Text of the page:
Today I faced problems generating on the fly files on my test server at work. It cost me quite a bit of grief because I trusted my systems to actually work as expected. Thankfully, I got the important database dumps from my production server. However, I lost quite a number of hours redesigning the XOOPS templates that I had done previously.
I discovered the problem when I wanted to test out a data migration script I’ve written in PHP. Nothing rocket science, just pretty much your average SELECT and INSERT routine. Needless to say, something cocked up (like they usually would, especially on a first test). However, I’m not bothered in the least by this because I did use phpMyAdmin to get a database dump before actually running the script.
No biggie… i just dropped all tables in the database and attempte to restore it from the backup. Imagine my suprise when suprise when phpMyAdmin threw a “0 instructions executed” notice when I did just that!
Being the seasoned veteran that I am, I thought there must be something flakey with gzip handling for uploads… small issue, I’ll just ungzip the backup file and use the plain text sql file instead. That is when the big WTF?! hit me. The file size is 0 bytes! Now I’m definitely screwed… I didn’t check the content of the dump file AND I’ve just dropped all tables in the database!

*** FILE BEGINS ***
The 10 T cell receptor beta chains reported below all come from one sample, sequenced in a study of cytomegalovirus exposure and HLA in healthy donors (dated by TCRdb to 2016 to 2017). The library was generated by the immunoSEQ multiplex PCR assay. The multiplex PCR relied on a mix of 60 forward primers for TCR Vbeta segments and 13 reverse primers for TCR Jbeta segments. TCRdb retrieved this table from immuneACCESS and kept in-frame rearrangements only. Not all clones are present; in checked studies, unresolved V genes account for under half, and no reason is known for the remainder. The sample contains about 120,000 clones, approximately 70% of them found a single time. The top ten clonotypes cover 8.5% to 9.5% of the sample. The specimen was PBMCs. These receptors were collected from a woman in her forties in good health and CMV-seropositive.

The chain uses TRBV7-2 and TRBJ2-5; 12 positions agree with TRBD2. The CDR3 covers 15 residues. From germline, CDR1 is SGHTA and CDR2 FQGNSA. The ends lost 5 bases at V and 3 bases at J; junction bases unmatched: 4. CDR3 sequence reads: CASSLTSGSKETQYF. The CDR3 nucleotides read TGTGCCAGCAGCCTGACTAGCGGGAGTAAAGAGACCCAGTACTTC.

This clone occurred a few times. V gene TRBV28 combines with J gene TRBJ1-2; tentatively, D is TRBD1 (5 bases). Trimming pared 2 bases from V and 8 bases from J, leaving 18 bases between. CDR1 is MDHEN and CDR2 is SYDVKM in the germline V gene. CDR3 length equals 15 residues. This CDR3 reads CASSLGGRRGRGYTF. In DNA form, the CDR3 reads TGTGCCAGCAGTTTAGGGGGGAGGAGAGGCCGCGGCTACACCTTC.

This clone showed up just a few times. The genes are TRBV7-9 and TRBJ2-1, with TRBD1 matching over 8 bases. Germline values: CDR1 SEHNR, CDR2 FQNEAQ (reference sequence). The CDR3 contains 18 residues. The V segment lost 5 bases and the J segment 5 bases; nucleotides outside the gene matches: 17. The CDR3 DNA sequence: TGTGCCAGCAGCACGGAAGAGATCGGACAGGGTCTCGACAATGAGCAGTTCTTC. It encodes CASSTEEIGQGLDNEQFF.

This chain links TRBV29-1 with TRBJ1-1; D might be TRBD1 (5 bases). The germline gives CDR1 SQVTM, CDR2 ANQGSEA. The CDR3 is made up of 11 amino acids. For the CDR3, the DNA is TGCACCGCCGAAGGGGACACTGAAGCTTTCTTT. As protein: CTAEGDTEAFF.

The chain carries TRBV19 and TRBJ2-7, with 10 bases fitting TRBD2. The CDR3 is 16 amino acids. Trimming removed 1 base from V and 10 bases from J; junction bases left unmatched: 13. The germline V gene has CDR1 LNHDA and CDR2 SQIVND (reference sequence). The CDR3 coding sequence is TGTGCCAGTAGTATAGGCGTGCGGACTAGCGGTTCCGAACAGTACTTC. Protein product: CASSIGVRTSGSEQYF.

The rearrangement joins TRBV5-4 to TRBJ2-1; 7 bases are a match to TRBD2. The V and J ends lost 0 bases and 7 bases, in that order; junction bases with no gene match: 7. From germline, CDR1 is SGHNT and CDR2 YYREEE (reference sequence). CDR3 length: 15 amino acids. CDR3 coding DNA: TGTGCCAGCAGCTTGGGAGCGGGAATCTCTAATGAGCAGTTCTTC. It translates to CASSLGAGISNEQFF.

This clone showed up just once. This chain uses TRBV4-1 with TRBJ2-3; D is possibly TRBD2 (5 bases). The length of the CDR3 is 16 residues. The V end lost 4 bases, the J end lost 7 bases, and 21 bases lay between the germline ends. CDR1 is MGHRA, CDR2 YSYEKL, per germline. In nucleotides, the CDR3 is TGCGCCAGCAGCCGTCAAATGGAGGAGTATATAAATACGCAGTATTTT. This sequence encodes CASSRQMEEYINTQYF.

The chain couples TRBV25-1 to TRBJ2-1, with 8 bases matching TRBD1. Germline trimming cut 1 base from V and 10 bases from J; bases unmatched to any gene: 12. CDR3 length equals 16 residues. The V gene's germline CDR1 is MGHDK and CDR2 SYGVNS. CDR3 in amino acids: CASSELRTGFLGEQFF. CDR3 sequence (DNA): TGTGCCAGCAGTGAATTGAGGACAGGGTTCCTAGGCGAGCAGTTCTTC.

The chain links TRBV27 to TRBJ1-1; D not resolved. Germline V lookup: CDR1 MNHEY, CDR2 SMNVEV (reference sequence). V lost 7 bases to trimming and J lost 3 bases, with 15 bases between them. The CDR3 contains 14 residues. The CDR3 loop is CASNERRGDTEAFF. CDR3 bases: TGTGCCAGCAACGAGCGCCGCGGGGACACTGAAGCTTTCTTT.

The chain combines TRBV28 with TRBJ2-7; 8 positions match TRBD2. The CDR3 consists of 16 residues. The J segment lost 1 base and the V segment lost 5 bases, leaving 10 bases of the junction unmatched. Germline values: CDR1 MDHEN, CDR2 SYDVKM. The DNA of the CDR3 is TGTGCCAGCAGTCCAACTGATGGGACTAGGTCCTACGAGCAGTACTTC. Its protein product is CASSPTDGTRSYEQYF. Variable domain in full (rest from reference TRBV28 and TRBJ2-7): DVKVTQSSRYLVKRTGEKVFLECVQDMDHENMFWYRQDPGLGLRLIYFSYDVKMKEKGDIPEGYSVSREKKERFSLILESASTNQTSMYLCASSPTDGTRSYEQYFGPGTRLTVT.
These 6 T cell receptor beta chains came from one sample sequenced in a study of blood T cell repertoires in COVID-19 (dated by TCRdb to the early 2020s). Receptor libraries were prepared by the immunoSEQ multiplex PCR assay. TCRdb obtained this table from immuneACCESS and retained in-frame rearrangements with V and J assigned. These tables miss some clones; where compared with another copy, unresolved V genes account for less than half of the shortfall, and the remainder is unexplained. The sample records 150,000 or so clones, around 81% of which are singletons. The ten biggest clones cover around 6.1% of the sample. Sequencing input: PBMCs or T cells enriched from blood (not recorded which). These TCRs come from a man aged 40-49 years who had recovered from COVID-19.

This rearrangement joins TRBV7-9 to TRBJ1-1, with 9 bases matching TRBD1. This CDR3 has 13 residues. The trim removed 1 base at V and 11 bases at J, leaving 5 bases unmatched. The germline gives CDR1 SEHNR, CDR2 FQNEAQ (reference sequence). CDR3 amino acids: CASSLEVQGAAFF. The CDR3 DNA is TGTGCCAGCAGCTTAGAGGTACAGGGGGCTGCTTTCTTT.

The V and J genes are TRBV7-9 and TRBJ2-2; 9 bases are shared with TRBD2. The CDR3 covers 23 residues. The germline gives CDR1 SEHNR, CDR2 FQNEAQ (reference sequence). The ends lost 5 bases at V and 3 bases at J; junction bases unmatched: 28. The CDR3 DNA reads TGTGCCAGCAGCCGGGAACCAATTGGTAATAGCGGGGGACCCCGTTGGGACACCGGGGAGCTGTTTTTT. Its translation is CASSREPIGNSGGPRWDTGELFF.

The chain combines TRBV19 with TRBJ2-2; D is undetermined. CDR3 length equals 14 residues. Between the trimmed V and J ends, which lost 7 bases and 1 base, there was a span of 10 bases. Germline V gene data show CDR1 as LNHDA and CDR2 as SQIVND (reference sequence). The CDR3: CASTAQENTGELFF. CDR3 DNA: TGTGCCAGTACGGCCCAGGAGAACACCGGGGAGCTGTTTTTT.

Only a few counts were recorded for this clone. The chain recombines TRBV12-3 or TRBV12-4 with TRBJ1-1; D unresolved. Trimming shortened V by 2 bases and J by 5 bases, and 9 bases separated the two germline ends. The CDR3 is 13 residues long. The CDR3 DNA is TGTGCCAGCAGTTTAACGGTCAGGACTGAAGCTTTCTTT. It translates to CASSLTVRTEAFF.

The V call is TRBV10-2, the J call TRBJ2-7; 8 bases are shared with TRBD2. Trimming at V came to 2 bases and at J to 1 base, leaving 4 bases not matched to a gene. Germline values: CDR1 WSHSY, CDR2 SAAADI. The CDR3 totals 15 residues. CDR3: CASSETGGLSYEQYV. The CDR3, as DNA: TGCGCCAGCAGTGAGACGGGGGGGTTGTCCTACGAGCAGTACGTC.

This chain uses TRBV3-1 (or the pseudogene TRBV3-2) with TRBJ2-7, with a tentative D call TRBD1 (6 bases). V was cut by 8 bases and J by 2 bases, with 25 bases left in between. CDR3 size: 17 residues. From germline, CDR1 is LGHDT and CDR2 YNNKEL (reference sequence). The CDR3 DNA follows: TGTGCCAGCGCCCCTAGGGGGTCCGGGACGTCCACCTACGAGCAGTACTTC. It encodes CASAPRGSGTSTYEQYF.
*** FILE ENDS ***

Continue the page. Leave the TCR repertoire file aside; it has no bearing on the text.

I spent the first half of today trying to find out what the hell went wrong. Checked my
httpd.conf and my
php.ini for anything that might contribute to this. I was chafed to say the least. After disabling and re-enabling a few PHP modules, reinstalling PHP and Apache and combing through the Apache error logs… the problem still persisted.
Eventually, I thought of increasing PHP’s
memory_limit setting from the default 8MB to 32MB just for fsck’s sake. Restarted the Apache service and walla! Everything worked perfectly.
Moral of the story: it’s not enough making backups, make bloody sure you’ve backed up the correct things. Hopefully this will help somebody facing the same problem.